Some would call it perfect timing.
“How I’m here right now is a miracle, how I got here is a miracle,” beamed Richard Asomugha at the U.K. God Loves You Tour inside ExCeL London on July 16.
Head and shoulders above the crowd, the 26-year-old stood out in the sea of hundreds who made decisions for Christ after hearing the Gospel from Franklin Graham.
“You are forgiven,” Graham told the 700-plus people who came forward.
Asomugha nodded his head with his hat flipped backward, rededicating his life to God. He wasn’t even supposed to be in the event center. He had to cancel plans with a friend to attend and ran late after going to the gym, missing the worship from Gospel singer CeCe Winans and coming partway through musician Michael W. Smith’s performance.
Still, he made it. All day long, the event had been on his mind—and he couldn’t ignore it. After all, his invitation to Saturday night’s event was nothing short of divine intervention.
The day before, Asomugha had felt inclined to strike up a conversation with two strangers he passed by on a bridge as he went to dinner in Canary Wharf. Those men introduced themselves as staff of the Billy Graham Evangelistic Association (BGEA) and Samaritan’s Purse—and had flown across the Atlantic for the final stop of the four-city U.K. God Loves You Tour, which first took place in Liverpool, Newport and Sheffield.
The name “Billy Graham” immediately struck a chord with Asomugha.
“There was a time in my life when there was no information that was really resonating with me and I stumbled upon Billy Graham, and just the way he spoke really connected with me,” said Asomugha, who’s watched many of his sermons online.
Curious to hear from the evangelist’s son, Asomugha promised to come to the God Loves You Tour.
That night, Franklin Graham talked about the element of time after celebrating his 70th birthday in the city known for its 315-feet tall clock tower, Big Ben. “I’ve lived 25,550 days. … But I’m running out of time,” he said.
Franklin Graham flipped open his Bible to the book of Daniel, chapter five to talk about King Belshazzar, another man who was running short on time—except he didn’t know it. After God divinely intervened in his life, Belshazzar didn’t turn away from his sins and faced God’s judgment.
For Asomugha, the sermon served as a reminder of the need to leave sin behind.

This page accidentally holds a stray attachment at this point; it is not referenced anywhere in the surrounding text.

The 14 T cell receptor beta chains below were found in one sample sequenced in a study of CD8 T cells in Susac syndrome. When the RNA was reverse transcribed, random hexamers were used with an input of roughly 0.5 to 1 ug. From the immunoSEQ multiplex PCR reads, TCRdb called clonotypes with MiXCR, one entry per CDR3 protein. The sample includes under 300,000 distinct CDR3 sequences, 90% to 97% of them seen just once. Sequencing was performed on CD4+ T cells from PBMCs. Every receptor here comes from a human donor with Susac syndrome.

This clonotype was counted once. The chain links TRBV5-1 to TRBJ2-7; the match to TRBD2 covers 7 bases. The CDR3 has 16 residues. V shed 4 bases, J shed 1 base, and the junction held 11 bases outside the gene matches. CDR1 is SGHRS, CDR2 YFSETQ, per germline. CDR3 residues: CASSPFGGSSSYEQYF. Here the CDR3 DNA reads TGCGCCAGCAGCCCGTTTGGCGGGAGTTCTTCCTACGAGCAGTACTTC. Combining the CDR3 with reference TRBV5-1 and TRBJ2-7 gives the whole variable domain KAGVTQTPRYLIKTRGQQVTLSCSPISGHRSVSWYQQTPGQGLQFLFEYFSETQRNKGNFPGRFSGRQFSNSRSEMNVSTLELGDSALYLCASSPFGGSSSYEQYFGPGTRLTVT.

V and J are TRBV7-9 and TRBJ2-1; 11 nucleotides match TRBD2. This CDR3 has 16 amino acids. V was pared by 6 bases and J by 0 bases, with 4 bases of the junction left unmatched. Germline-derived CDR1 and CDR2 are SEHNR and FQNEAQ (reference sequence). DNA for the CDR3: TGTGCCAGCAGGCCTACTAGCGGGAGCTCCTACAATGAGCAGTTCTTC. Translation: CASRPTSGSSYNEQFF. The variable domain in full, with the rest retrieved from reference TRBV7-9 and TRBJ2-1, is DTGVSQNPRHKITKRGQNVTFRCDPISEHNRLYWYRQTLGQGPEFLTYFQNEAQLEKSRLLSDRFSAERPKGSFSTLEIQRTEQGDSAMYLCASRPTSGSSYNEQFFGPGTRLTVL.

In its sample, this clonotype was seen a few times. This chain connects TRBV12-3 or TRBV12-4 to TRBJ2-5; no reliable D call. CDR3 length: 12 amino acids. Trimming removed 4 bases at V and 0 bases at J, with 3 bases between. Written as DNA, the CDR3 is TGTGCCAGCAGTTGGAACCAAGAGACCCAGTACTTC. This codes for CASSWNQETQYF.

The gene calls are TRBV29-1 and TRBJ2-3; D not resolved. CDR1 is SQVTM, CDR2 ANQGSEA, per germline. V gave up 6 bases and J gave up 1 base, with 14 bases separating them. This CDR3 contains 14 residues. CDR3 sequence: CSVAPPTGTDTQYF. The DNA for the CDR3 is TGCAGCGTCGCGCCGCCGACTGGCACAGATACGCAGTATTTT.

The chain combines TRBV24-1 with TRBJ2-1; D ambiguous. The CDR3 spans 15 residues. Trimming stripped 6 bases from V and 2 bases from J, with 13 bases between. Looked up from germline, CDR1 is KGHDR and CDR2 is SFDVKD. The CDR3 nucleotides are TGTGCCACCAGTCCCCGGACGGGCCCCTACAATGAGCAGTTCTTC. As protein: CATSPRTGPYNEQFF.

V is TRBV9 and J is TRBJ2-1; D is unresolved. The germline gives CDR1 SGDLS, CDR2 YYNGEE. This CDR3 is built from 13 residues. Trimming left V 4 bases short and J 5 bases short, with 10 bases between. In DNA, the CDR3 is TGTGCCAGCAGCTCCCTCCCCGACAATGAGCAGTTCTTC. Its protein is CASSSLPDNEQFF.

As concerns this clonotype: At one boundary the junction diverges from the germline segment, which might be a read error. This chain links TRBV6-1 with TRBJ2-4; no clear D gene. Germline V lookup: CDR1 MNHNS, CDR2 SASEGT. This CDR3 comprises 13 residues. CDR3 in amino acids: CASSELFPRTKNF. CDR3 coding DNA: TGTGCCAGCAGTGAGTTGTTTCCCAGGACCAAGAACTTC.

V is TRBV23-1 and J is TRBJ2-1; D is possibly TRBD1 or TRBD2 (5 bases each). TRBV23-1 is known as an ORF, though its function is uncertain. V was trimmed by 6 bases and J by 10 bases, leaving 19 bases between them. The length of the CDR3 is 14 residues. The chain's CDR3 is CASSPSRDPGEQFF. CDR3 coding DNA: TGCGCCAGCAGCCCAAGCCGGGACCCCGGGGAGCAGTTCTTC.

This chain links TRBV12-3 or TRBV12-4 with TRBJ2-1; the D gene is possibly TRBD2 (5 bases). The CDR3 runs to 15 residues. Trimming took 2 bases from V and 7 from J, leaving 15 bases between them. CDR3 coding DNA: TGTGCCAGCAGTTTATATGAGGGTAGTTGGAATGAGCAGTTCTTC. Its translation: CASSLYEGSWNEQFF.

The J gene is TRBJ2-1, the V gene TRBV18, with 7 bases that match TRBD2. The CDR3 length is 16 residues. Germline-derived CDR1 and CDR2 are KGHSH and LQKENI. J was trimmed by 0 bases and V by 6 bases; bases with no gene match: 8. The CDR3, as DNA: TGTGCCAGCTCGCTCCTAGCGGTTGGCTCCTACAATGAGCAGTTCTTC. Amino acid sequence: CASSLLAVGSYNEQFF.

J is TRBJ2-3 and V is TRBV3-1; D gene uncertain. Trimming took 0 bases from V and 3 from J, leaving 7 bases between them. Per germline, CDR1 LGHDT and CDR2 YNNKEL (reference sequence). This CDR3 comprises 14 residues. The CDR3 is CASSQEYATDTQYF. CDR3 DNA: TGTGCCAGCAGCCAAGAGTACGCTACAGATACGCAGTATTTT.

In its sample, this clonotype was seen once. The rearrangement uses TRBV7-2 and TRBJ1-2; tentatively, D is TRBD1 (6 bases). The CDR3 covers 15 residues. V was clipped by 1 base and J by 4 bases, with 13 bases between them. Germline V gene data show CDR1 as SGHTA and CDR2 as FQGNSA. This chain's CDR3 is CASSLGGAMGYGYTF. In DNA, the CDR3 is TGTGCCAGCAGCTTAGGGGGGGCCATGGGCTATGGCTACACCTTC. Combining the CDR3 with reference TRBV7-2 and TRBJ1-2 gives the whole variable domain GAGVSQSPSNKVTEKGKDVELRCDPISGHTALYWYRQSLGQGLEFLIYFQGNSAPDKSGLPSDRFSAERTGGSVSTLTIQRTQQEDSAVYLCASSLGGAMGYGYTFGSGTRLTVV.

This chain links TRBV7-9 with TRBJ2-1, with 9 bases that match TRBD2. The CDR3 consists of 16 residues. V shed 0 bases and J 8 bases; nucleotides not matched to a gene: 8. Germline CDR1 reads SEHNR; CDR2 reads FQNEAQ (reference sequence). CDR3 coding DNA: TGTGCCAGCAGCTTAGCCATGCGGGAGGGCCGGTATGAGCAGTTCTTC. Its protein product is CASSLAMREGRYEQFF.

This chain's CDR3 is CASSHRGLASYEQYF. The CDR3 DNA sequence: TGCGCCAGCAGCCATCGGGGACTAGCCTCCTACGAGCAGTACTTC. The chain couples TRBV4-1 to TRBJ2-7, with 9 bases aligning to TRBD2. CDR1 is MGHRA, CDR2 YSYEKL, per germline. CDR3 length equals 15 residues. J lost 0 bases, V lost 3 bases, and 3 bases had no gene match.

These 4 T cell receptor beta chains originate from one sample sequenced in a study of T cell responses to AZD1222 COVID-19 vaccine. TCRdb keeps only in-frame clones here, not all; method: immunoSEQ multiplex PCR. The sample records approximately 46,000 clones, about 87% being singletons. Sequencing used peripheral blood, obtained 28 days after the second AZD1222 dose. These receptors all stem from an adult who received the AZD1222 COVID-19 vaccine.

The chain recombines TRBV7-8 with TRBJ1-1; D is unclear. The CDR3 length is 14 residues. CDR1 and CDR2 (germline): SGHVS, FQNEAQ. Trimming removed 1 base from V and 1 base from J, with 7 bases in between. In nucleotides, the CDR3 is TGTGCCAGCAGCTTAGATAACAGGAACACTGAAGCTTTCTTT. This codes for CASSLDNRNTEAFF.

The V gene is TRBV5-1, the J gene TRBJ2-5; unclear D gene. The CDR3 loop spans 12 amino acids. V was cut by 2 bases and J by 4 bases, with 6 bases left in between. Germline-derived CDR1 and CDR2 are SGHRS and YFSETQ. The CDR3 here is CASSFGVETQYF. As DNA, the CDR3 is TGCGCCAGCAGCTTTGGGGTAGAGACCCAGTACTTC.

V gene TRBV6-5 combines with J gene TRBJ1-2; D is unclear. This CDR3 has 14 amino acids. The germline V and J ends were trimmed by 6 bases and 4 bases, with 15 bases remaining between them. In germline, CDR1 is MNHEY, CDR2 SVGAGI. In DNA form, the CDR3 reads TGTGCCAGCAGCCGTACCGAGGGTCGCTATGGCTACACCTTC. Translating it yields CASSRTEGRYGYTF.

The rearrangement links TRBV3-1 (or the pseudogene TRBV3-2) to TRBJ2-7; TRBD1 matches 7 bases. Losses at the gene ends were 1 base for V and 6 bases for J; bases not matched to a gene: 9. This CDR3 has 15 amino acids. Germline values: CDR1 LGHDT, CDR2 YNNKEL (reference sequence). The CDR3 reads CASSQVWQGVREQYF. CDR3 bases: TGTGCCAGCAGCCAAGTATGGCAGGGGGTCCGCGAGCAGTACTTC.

“It’s a second-by-second battle,” Asomugha said. “I think this [event] was a huge turning point.”
Seeing people like Asomugha walk forward was a beautiful answer to months of prayer for Gabrielle Odina, also 26, who served as a counselor and almost became emotional at the intentional response to the Gospel.
She talked with two sisters, ages 9 and 7, who came forward saying they had prayed the prayer of salvation before, but hadn’t truly understood it until then. Odina, who regularly works with children in a psychiatric ward and is a worship leader at her church, also prayed with a 13-year-old boy who made a decision for Christ—and happens to be interested in playing the piano.
Unlike the hands of a clock, Odina realized how easily time can slip through one’s fingers.
“I don’t know if I can speak for all young people, but I feel like we’re bombarded with a lot of distraction. [There’s] a lot we’re told to pay attention to,” Odina said. “If [God’s] telling us from outside of time, ‘Hurry up,’ it’s like OK you need to feel the urgency.”
And she doesn’t want that haste to fall away now that the God Loves You Tour has concluded.
Instead, Odina said, “I really hope that it’s something that’s tangible that we get to see manifest as we leave this place. Almost like the days of old that you think about in the Bible where things were happening. It was like people were bursting into the streets, speaking in tongues and singing. I hope to see more people openly talking about the Gospel of Christ, more people responding.”
Little did Odina know just minutes later, that would come to fruition. A group of youth took the London Underground (also known as “the Tube”) and lifted up their voices in the middle of a railway car, singing “Waymaker, Miracle Worker, Promise Keeper, Light in the darkness, my God, that is Who You are.”
Perhaps one would again call it perfect timing.